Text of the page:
Constitutional rights accorded to a fetus, or a developing human being within a womb.
The legal notion that fetuses have rights results in part from the 1973 Supreme Court decision on abortion in Roe v. Wade
The Texas statute at issue in Roe was typical of U.S. state laws at the time. It prohibited abortion except when necessary to save the life of the pregnant woman. A pregnant woman seeking an abortion brought suit against the statute under the pseudonym Jane Roe (she was later identified as Norma McCorvey). The Court declared the statute unconstitutional and legalized abortion nationwide for approximately the first six months of pregnancy technically the point of fetal viability. The Court reasoned that women’s freedom in the decision to terminate their own pregnancies was part of constitutionally protected privacy.
Justice Harry A. Blackmun
Regarding the state’s interest in protecting maternal health, Blackmun wrote that after the point of fetal viability, the state could proscribe abortion except when it was necessary to preserve “the life or health of the mother.” The Court created the trimester approach, dividing pregnancy into three periods of approximately three months each. In the first trimester, the state cannot regulate abortion. In the second, it can regulate only to protect the mother’s health. In the third trimester, however, after the fetus becomes “viable,” the state may proscribe abortions unless necessary to save the woman’s life or health.
The Court affirmed Roe in Planned Parenthood of Central Missouri v. Danforth
If a husband’s interest in the potential life of the child outweighs a wife’s liberty…perhaps next in line would be a statute requiring pregnant married women to notify their husbands before engaging in conduct causing risks to the fetus. After all, if the husband’s interest in the fetus’ safety is a sufficient predicate for state regulation, the state could reasonably conclude that pregnant wives should notify their husbands before drinking alcohol or smoking.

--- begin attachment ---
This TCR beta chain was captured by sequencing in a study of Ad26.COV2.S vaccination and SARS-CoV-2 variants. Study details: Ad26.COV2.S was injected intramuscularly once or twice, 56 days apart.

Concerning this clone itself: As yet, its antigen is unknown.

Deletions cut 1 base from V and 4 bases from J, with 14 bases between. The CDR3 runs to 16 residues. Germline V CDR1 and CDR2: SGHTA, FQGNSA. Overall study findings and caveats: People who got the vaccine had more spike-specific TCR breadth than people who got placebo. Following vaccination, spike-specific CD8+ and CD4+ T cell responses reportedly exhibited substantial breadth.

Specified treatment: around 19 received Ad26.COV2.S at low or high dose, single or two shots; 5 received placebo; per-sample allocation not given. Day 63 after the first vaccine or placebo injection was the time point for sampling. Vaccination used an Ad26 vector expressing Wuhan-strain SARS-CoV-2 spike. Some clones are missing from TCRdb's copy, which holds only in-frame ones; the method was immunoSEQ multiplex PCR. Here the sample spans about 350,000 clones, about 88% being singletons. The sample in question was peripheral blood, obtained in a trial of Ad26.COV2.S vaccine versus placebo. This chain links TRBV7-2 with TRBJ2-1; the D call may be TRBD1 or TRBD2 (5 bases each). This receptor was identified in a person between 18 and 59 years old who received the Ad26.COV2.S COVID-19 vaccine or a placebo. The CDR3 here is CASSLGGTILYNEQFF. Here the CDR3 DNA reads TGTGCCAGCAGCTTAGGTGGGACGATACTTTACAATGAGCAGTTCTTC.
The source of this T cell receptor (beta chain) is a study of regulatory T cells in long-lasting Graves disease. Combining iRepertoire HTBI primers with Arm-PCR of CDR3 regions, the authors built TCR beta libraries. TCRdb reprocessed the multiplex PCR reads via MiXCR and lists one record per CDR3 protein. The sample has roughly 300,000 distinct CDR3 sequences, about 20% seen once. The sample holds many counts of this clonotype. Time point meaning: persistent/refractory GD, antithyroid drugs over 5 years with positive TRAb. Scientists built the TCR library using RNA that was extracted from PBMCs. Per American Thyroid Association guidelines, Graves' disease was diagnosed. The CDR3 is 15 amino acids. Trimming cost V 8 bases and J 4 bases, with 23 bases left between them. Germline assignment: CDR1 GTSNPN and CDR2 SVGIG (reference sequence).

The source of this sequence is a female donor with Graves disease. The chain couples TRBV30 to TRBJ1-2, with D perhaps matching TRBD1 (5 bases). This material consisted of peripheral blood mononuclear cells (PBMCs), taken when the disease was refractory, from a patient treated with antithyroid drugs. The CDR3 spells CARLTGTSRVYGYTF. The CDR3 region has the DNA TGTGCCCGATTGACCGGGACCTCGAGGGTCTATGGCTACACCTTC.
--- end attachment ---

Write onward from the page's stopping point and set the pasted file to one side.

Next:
The Court set aside the Roe trimester framework for legal abortions in Webster in 1989, although it retained the viability standard. After viability, when the fetus was judged to be capable of “meaningful life outside the mother’s womb,” state interference was judged to have both “logical and biological justifications.” In Webster, the Court upheld a Missouri statute that contained numerous restrictions on abortion. In its preamble, the statute stated that life began at conception and that “unborn children have protectable rights in life, health and wellbeing.” Another provision of the statute required physicians to ascertain the viability of a fetus in excess of twenty weeks of gestational age before performing an abortion. Webster did not overturn Roe. A majority of the Court held that the preamble had no operative legal effect and therefore did not conflict with Roe. Justice Sandra Day O’Connor argued that because of a four-week margin of error in determining gestational age, the fetus’s age might actually be twenty-four weeks, which falls in the third trimester. Regulation of third-trimester abortions was allowable under Roe; therefore, the viability test was not inconsistent with the 1973 ruling.
Nevertheless, both sides of the abortion controversy saw Webster as a ruling that might be used politically. Abortion foes saw the ruling as a sign that the Court would allow state legislatures to pass more restrictive abortion statutes, and those favoring a woman’s right to choose abortion saw the ruling as a possible threat to this right.
Mathieu, Deborah. Preventing Prenatal Harm: Should the State Intervene? 2d ed. Washington, D.C.: Georgetown University Press, 1996. Morgan, Lynn, ed. Fetal Subjects, Feminist Positions. Philadelphia: University of Pennsylvania Press, 1999. Samuels, Suzanne. Fetal Rights, Women’s Rights. Madison: University of Wisconsin Press, 1995.
Family and children
Planned Parenthood of Southeastern Pennsylvania v. Casey
Roe v. Wade
Webster v. Reproductive Health Services